Just because something is a good idea once, that doesn’t mean that it will be the next time.
I got up this morning at seven, and no sooner was I in the kitchen than I realised that my headache was back again.
Well, swimming in the sea had helped last Thursday, so why not try it again?
Because (and I now know this by the empirical method) there is a big difference between swimming at eleven on a sunny Thursday morning and swimming at eight on a cloudy Saturday one.
There are upsides. The beach was almost deserted, apart from a couple of people walking their dogs, occasionally throwing sticks into the water for them to fetch (dogs really, really will do anything for love, including that). I was the only person swimming. At that time of the morning I was probably the only person swimming along the entire east coast.
Admittedly the swim itself was just as pleasant as it was the first time. Again I swam for a while, sat just within the water’s edge for a while, then swam again. Again I felt exhilarated as I came out.
But on Thursday last the sun warmed me as I dried myself and dressed. This time a sharp cool breeze made me shiver and played modesty-threatening games with my strategically-worn towel (I was afraid that that the sudden appearance of a bare arse might be a welcome diversion to a dog that has been forced to spend its morning retrieving sticks from cold water).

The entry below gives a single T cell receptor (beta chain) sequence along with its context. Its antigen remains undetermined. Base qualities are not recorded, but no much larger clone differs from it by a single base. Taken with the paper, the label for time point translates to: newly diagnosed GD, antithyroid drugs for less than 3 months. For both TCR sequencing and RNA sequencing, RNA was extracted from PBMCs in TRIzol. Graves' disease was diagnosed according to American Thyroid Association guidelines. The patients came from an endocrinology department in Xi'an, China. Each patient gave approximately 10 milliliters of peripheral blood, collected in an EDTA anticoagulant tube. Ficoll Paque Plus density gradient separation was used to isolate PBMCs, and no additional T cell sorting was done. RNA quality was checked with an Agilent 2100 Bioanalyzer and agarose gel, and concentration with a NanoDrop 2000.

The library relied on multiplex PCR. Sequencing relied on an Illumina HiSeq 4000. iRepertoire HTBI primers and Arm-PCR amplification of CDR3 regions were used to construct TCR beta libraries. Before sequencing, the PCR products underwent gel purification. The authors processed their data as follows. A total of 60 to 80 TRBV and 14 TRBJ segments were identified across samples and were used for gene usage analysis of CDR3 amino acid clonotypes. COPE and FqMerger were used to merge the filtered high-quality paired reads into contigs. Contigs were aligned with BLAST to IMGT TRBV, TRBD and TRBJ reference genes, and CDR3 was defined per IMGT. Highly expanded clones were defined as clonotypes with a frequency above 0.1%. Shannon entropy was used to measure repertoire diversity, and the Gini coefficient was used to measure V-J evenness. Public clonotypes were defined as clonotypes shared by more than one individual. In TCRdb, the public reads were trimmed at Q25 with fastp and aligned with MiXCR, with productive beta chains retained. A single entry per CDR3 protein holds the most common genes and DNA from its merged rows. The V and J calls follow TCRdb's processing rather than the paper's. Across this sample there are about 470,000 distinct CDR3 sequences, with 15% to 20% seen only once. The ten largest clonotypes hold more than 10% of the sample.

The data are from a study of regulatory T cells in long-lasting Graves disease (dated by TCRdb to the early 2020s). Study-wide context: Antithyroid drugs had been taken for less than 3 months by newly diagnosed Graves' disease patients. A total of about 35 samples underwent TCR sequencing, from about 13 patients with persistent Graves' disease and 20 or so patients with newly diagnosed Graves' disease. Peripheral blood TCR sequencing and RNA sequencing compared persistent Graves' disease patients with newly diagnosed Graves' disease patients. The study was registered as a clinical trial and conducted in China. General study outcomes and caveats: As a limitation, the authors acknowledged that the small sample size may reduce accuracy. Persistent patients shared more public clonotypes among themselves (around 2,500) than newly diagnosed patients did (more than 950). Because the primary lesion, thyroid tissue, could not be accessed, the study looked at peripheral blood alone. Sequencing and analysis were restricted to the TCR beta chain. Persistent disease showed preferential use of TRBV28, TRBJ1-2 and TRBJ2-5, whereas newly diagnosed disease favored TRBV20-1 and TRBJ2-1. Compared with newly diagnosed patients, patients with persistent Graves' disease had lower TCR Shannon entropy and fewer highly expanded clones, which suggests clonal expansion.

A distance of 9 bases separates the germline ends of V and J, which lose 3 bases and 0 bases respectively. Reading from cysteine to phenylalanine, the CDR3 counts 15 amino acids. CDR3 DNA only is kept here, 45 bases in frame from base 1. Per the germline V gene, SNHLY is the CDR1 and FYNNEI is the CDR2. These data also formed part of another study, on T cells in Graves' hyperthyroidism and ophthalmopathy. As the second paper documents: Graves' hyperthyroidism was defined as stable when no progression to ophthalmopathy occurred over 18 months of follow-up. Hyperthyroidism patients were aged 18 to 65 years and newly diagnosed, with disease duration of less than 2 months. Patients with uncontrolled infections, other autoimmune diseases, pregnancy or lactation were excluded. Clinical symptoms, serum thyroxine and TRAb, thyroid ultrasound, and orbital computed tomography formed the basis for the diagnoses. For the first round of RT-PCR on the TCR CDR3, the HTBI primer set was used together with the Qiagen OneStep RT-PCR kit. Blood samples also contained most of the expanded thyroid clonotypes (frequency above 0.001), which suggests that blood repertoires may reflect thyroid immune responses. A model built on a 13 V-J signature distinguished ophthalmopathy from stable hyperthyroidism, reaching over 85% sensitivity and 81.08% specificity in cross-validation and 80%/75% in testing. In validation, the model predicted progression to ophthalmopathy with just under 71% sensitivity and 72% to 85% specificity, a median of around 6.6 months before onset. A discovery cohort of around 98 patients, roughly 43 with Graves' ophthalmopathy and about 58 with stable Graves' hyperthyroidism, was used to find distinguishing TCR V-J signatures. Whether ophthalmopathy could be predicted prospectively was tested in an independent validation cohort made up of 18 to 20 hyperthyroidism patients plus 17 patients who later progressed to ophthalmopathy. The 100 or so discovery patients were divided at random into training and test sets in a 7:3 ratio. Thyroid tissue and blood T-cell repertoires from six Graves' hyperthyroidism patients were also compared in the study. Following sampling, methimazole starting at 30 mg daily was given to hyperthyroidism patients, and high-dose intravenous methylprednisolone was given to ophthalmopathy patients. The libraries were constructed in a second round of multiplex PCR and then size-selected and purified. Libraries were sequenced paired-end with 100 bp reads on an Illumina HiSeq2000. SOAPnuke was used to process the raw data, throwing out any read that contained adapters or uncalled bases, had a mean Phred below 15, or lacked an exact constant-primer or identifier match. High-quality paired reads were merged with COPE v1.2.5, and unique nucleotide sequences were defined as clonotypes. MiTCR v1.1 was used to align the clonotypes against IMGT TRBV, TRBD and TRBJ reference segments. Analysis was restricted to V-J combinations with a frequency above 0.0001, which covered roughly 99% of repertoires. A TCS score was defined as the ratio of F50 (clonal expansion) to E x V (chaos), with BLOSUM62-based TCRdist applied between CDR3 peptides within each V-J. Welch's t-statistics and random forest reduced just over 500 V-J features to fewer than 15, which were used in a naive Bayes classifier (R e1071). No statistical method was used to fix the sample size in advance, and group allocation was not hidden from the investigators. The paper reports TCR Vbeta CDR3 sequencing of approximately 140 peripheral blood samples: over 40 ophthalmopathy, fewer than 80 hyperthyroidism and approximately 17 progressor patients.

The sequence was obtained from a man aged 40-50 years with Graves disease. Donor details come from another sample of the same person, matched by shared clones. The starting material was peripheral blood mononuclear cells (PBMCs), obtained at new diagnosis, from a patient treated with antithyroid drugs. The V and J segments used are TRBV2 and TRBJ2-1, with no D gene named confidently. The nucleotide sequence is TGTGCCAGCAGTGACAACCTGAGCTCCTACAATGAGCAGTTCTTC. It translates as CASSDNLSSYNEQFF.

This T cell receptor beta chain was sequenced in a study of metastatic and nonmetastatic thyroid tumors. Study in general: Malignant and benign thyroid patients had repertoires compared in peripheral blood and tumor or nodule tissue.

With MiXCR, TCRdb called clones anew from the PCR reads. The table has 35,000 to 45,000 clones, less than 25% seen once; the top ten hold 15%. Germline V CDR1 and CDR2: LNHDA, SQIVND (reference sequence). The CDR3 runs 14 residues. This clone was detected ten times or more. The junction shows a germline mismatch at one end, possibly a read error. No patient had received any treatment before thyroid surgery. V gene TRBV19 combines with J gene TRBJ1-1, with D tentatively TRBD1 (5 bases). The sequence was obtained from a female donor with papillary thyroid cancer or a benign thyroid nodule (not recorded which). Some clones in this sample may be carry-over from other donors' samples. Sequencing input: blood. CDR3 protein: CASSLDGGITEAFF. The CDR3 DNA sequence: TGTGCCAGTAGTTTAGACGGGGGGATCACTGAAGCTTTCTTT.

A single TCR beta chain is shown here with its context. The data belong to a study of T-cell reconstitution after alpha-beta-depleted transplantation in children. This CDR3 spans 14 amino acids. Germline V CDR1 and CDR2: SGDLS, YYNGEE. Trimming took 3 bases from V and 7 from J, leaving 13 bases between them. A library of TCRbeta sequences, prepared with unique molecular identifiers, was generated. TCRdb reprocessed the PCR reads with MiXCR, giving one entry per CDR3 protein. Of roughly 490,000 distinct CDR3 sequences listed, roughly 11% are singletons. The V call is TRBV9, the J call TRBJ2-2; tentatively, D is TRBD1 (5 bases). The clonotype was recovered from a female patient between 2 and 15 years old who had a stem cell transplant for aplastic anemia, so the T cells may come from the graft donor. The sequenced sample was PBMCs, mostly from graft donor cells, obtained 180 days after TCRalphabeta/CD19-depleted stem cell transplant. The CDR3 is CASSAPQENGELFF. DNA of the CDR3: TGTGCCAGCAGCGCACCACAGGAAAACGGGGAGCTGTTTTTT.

What was needed was a hot shower when I got home, but since no-one else was awake I couldn’t turn it on, so I sat wearing two t-shirts and a hoodie in front of the TV, watching as the cup of tea that I was clasping slowly turned my two index fingers from white to a normal hue.
I wasn’t shivering, I was actually shuddering, as I proved to myself when I poured my tea down my neck. I realise that there are two ways of looking at that sentence, and it is the external one that I mean.
I had turned on the TV because this, of course, is the first morning of the Olympics. I watched some rowing, some cycling and then they put on the swimming.
I scornfully watched what are supposed to be the world’s greatest exponents of this art go about their well-paid business. Some of them wore a second, rubber, skin. Even those who didn’t wore trunks that looked far better insulated than mine. They all wore little plastic tea-cosies to keep their heads warm.
None of them stubbed their toes on hard sharp stones. None of them got slapped in the face by seaweed. None of them turned their heads to breathe and swallowed an unexpected wave of salt-water. None of them fell into the hidden drop which is about ten feet into the water on Greystones beach.
Oh, and the pool was heated.